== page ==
Jean-Paul Sartre
The Age of Reason
September 14, 2019 Comments.. 376
The Age of Reason Jean-Paul Sartre Set in France during the days immediately before World War II, this is the story of Mathieu, a French professor of philosophy obsessed with the idea of freedom Translated from the French by Eric Sutton.. The Age of Reason Set in France during the days immediately before World War II this is the story of Mathieu a French professor of philosophy obsessed with the idea of freedom Translated from the French by Eric Sutto
  • Title: The Age of Reason
  • Author: Jean-Paul Sartre
  • ISBN: 9780679738954
  • Page: 498
  • Format: Paperback
  • The Age of Reason Jean-Paul Sartre

    • [EPUB] ✓ The Age of Reason | BY ↠ Jean-Paul Sartre
      498 Jean-Paul Sartre
    • thumbnail Title: [EPUB] ✓ The Age of Reason | BY ↠ Jean-Paul Sartre
      Posted by:Jean-Paul Sartre
      Published :2019-09-14T19:24:10+00:00

    1 Blog on “The Age of Reason

    1. Manny says:

      This is an excellent novel about unpleasant people, with some unforgettable scenes Here s one of the ones I liked most Daniel, a strange character who has never managed to establish a normal connection with the world, has been hovering on the edge of suicide for some time He s finally decided he s going to do it But he can t just leave his three cats to starve to death, so he puts them in a wicker basket and takes them down to the river to drown them The basket is too small, and he can hear them [...]

    2. melissa says:

      I had this job one summer at a Dillard s department store I worked in the linens section Nobody shops for sheets in the summer, I guess, because I spent a lot of time doing absolutely nothing My boyfriend used to write me letters and send me to work with them so that I would have something to read Well that got old so one day when I was poking around the props you know how they set up the entire fancy pants mock bedrooms I found a copy of this book on a table So I parked myself on a stool out of [...]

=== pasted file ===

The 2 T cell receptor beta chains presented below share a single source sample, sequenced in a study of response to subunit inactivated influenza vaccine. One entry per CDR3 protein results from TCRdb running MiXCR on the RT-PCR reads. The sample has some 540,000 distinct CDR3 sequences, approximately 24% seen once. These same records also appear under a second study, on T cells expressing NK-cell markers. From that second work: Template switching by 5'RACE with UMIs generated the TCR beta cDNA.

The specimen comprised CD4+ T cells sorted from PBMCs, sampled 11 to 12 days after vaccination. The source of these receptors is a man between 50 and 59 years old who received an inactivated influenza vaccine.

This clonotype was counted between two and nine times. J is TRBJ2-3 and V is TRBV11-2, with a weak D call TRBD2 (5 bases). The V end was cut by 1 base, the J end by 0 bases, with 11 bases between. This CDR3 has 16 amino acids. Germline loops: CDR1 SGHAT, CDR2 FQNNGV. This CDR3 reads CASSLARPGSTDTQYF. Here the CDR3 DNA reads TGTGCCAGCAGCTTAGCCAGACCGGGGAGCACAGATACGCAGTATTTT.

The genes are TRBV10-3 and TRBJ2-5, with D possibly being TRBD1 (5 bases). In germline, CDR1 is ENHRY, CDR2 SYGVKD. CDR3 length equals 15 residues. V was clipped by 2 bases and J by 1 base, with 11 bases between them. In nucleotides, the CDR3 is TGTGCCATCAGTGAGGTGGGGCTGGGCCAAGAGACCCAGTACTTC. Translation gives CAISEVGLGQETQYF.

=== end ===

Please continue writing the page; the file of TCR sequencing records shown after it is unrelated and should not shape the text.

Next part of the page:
3. Tej says:

      Age of Reason is all about existentialism Fiction and philosophy inextricably and entertainingly combined almost rendering it a page turner I had never previously come across the guile and craft of Sartre, the artist and only knew Sartre, the philosopher whose authoritative philosophical monologues were curt and declarative, sans the resplendence of an artistic canvas The vivacity and vividness with which Sartre paints each one of his characters amidst their existential exigencies leaves behind [...]

    4. Stephanie A. Higa says:

      This is basically a soap opera with brains and direction, which is my favorite kind of book ever The character development is EXTRAORDINARY I recommend this book on that facet alone I didn t read this as an exemplification of Sartre s philosophy, but rather as a study of the philosophy of the characters in the story None of these people are truly likable, but they are all the human because of that Even the most agreeable people think disagreeable thoughts This is something most of us realize, a [...]

    5. Edward says:

      Introduction The Age of Reason

    6. Aubrey says:

      Soap opera with brains Yes, I can agree with this Caring about other people while watching their little lives and dramas is so much fulfilling when they prove themselves to have complex despair behind their everyday actions It never ends, really The constant proving to oneself that this life is worthwhile, that the hopes of the past and the dreams of the future won t go to waste Mathieu keeps to his belief of freedom, to be capable of anything, no matter what constraints have been laid across h [...]